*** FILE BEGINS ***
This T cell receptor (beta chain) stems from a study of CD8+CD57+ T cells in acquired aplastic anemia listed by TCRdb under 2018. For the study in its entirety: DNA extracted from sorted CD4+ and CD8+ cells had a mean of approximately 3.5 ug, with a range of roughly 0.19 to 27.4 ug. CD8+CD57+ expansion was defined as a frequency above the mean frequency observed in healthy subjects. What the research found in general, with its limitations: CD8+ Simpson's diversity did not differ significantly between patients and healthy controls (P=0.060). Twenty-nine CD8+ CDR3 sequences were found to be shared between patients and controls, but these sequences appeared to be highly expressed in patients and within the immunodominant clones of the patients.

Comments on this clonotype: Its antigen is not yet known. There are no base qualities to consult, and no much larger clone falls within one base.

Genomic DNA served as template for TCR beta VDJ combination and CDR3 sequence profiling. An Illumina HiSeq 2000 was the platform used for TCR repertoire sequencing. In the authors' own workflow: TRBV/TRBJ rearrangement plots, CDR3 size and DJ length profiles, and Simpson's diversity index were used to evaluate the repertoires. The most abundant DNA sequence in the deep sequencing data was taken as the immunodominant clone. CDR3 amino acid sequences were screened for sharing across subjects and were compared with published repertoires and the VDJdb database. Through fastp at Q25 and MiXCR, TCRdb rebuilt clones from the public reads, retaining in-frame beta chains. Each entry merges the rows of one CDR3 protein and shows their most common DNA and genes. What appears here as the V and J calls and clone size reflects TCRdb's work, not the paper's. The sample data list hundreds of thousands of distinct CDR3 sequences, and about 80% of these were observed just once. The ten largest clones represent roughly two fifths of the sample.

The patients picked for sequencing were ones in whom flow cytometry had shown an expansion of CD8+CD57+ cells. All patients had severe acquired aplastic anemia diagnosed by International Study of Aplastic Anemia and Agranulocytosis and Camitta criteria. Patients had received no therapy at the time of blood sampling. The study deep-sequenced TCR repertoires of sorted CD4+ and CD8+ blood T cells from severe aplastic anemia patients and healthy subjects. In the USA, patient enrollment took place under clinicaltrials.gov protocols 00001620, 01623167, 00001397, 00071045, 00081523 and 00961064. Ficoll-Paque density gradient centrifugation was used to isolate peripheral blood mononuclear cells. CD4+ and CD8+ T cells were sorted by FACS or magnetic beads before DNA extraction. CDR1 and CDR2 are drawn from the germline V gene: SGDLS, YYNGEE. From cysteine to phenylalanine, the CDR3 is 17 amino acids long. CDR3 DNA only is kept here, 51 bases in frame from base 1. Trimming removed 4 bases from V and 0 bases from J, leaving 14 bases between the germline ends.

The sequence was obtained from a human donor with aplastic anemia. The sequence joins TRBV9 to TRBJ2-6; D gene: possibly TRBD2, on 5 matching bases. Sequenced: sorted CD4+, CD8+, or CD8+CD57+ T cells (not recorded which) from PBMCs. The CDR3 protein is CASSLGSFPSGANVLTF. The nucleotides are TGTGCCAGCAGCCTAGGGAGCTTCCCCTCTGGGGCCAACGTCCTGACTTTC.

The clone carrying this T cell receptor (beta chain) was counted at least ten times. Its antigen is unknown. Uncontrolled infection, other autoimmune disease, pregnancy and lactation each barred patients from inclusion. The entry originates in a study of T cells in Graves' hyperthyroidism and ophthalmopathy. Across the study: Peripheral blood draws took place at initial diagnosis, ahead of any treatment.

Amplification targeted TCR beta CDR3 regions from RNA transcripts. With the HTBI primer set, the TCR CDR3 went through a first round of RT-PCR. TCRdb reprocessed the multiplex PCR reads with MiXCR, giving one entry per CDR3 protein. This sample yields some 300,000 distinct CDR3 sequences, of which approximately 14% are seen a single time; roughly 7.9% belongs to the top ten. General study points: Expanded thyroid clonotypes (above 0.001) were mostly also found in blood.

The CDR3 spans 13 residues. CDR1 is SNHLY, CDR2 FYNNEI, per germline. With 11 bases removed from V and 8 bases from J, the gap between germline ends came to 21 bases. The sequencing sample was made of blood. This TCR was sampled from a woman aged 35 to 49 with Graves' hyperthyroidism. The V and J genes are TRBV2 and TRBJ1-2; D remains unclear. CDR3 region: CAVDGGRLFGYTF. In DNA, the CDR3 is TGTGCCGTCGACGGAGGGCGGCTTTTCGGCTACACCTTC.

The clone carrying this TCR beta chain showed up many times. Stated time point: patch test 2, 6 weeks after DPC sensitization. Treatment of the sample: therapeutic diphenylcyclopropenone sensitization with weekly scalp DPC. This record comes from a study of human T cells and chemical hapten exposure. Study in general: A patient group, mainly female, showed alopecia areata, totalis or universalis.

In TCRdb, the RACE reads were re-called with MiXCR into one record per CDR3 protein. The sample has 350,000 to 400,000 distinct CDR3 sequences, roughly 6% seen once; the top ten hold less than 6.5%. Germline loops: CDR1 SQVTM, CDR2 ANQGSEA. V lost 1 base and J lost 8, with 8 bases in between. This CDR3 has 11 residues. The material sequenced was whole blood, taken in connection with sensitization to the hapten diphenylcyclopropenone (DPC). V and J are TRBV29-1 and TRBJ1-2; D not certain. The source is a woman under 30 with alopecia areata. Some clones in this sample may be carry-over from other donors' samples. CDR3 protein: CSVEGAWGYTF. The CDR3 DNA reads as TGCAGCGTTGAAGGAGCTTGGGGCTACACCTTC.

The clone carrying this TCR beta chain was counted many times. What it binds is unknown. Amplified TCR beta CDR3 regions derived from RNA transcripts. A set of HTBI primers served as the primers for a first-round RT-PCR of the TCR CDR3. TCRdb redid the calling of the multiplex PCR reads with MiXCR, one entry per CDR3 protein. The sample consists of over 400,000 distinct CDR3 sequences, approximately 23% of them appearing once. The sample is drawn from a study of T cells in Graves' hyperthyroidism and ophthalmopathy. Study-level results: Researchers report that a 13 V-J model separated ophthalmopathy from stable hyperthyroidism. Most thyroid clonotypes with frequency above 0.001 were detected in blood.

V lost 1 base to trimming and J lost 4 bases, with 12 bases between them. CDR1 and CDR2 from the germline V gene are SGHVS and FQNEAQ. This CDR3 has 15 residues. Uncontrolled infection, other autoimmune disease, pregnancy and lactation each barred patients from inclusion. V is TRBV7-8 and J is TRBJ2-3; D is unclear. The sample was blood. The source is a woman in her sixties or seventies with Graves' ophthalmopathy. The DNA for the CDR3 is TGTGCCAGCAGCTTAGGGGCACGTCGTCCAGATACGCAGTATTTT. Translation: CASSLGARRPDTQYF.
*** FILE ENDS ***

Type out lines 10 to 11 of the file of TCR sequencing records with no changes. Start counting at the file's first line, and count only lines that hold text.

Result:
In TCRdb, the RACE reads were re-called with MiXCR into one record per CDR3 protein. The sample has 350,000 to 400,000 distinct CDR3 sequences, roughly 6% seen once; the top ten hold less than 6.5%. Germline loops: CDR1 SQVTM, CDR2 ANQGSEA. V lost 1 base and J lost 8, with 8 bases in between. This CDR3 has 11 residues. The material sequenced was whole blood, taken in connection with sensitization to the hapten diphenylcyclopropenone (DPC). V and J are TRBV29-1 and TRBJ1-2; D not certain. The source is a woman under 30 with alopecia areata. Some clones in this sample may be carry-over from other donors' samples. CDR3 protein: CSVEGAWGYTF. The CDR3 DNA reads as TGCAGCGTTGAAGGAGCTTGGGGCTACACCTTC.

The clone carrying this TCR beta chain was counted many times. What it binds is unknown. Amplified TCR beta CDR3 regions derived from RNA transcripts. A set of HTBI primers served as the primers for a first-round RT-PCR of the TCR CDR3. TCRdb redid the calling of the multiplex PCR reads with MiXCR, one entry per CDR3 protein. The sample consists of over 400,000 distinct CDR3 sequences, approximately 23% of them appearing once. The sample is drawn from a study of T cells in Graves' hyperthyroidism and ophthalmopathy. Study-level results: Researchers report that a 13 V-J model separated ophthalmopathy from stable hyperthyroidism. Most thyroid clonotypes with frequency above 0.001 were detected in blood.